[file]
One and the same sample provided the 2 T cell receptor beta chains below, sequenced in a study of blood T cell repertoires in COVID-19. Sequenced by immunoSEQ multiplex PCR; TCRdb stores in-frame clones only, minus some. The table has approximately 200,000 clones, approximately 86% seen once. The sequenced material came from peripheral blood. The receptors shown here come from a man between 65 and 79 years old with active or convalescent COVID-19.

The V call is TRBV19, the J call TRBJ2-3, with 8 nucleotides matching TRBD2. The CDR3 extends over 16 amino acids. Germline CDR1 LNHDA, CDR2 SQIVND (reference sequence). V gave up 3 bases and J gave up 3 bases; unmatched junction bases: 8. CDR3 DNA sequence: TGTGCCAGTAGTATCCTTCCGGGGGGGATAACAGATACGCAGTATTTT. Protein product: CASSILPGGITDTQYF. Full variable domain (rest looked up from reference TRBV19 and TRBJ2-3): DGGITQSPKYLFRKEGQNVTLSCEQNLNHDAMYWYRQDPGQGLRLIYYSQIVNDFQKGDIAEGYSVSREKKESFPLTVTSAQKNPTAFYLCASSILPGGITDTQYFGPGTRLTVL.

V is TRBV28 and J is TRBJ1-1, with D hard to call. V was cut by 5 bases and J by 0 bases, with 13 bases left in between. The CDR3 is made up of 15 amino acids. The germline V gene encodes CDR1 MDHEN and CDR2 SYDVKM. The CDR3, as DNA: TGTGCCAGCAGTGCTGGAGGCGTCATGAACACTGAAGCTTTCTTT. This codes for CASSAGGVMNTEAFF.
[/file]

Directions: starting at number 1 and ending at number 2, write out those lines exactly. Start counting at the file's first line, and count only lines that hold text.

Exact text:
One and the same sample provided the 2 T cell receptor beta chains below, sequenced in a study of blood T cell repertoires in COVID-19. Sequenced by immunoSEQ multiplex PCR; TCRdb stores in-frame clones only, minus some. The table has approximately 200,000 clones, approximately 86% seen once. The sequenced material came from peripheral blood. The receptors shown here come from a man between 65 and 79 years old with active or convalescent COVID-19.

The V call is TRBV19, the J call TRBJ2-3, with 8 nucleotides matching TRBD2. The CDR3 extends over 16 amino acids. Germline CDR1 LNHDA, CDR2 SQIVND (reference sequence). V gave up 3 bases and J gave up 3 bases; unmatched junction bases: 8. CDR3 DNA sequence: TGTGCCAGTAGTATCCTTCCGGGGGGGATAACAGATACGCAGTATTTT. Protein product: CASSILPGGITDTQYF. Full variable domain (rest looked up from reference TRBV19 and TRBJ2-3): DGGITQSPKYLFRKEGQNVTLSCEQNLNHDAMYWYRQDPGQGLRLIYYSQIVNDFQKGDIAEGYSVSREKKESFPLTVTSAQKNPTAFYLCASSILPGGITDTQYFGPGTRLTVL.